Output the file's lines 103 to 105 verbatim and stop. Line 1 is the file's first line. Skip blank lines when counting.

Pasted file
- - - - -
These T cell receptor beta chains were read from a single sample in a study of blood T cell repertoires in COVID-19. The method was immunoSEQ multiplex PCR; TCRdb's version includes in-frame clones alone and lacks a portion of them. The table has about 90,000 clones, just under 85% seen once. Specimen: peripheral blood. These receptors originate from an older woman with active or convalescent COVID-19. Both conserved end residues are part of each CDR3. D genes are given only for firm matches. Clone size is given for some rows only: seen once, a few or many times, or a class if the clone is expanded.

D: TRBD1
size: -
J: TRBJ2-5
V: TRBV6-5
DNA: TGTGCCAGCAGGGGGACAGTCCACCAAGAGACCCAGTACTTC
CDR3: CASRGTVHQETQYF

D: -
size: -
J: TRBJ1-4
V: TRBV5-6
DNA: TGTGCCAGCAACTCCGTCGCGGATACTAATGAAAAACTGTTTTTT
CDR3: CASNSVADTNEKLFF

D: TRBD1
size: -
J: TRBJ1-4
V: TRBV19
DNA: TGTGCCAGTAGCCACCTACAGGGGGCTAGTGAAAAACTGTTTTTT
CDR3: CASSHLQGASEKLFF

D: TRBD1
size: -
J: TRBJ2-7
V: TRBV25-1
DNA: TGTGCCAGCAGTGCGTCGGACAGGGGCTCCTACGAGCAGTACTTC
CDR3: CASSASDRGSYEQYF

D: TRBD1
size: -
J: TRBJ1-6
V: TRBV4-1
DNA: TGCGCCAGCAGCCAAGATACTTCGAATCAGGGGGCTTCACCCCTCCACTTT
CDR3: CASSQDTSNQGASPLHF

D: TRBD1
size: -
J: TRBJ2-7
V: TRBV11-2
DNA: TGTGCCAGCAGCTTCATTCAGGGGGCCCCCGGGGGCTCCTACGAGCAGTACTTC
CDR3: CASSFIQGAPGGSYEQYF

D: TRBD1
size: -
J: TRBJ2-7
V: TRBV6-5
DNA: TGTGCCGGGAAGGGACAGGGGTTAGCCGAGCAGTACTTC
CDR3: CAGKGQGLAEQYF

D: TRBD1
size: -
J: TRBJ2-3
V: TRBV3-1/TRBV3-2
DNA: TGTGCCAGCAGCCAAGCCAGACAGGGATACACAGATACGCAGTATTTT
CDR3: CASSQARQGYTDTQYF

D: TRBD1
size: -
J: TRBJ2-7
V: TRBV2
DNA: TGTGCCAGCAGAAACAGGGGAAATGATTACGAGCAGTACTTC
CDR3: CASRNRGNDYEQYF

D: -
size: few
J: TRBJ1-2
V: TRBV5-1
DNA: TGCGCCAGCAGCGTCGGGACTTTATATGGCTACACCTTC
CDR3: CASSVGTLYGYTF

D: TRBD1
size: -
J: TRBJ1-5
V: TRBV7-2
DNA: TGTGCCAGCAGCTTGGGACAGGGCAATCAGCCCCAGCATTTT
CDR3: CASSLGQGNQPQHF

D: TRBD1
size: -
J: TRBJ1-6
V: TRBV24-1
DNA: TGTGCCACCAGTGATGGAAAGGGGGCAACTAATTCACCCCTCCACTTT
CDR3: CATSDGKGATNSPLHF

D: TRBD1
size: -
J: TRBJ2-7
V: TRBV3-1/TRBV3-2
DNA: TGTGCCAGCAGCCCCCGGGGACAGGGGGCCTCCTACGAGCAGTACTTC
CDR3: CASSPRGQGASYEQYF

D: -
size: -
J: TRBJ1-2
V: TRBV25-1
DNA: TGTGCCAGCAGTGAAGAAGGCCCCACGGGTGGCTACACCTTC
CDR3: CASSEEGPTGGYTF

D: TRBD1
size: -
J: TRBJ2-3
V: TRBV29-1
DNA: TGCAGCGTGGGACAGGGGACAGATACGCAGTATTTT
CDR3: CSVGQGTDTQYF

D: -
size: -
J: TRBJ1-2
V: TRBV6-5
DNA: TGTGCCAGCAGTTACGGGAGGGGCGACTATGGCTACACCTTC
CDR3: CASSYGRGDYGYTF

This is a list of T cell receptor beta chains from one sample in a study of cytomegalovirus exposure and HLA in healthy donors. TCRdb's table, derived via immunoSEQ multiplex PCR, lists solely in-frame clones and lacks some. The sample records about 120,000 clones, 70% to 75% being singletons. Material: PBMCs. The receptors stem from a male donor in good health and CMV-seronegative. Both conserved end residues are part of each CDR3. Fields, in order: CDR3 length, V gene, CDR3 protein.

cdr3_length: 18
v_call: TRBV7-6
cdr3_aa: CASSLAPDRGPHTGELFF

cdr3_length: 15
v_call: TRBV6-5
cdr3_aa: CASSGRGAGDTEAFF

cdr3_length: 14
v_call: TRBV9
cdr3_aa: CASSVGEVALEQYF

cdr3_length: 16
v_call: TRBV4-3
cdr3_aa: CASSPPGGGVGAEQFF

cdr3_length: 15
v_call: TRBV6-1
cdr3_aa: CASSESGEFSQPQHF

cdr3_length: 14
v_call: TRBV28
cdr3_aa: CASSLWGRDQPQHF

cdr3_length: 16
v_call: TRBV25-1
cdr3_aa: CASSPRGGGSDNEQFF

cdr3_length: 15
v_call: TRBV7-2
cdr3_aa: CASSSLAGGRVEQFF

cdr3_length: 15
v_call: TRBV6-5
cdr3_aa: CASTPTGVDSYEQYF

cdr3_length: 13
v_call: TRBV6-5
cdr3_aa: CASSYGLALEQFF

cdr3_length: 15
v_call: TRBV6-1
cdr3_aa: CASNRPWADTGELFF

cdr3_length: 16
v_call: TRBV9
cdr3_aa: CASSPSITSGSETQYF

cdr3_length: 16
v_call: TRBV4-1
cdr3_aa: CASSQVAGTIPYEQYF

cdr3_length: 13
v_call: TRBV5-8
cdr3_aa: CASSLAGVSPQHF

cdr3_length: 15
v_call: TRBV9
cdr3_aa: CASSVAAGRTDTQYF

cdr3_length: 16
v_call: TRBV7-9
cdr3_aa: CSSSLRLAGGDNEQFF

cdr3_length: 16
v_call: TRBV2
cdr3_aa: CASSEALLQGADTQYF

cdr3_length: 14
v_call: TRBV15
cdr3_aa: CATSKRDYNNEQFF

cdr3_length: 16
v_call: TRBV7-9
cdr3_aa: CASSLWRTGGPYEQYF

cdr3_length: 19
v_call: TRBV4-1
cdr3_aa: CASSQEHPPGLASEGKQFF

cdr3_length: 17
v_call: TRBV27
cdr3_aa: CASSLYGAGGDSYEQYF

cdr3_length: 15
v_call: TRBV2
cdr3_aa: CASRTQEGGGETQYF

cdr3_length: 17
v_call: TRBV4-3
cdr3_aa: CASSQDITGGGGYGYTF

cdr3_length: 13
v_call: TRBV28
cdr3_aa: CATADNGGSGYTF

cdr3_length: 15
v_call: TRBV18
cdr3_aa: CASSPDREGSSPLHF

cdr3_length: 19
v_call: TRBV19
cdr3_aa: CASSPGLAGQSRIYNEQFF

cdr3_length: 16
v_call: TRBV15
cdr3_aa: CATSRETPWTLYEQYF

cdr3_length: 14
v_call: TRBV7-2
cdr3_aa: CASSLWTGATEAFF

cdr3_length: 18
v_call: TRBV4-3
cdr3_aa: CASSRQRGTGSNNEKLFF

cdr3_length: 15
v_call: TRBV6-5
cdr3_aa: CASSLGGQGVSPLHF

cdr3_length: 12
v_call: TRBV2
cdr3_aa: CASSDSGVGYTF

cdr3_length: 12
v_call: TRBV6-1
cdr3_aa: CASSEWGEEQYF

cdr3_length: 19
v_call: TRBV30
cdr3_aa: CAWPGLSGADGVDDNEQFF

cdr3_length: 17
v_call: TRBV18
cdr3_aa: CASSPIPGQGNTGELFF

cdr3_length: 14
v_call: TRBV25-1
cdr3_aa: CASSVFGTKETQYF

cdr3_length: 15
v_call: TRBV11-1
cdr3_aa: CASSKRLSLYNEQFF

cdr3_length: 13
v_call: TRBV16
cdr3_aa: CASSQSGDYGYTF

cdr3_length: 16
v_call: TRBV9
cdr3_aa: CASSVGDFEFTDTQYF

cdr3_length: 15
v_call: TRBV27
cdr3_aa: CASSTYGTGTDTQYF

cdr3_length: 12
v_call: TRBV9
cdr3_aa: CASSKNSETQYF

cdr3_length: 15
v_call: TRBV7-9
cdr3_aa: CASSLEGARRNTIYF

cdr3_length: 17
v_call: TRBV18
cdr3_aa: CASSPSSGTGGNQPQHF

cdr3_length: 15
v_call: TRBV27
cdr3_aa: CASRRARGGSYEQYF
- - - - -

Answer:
v_call: TRBV6-5
cdr3_aa: CASSGRGAGDTEAFF

cdr3_length: 14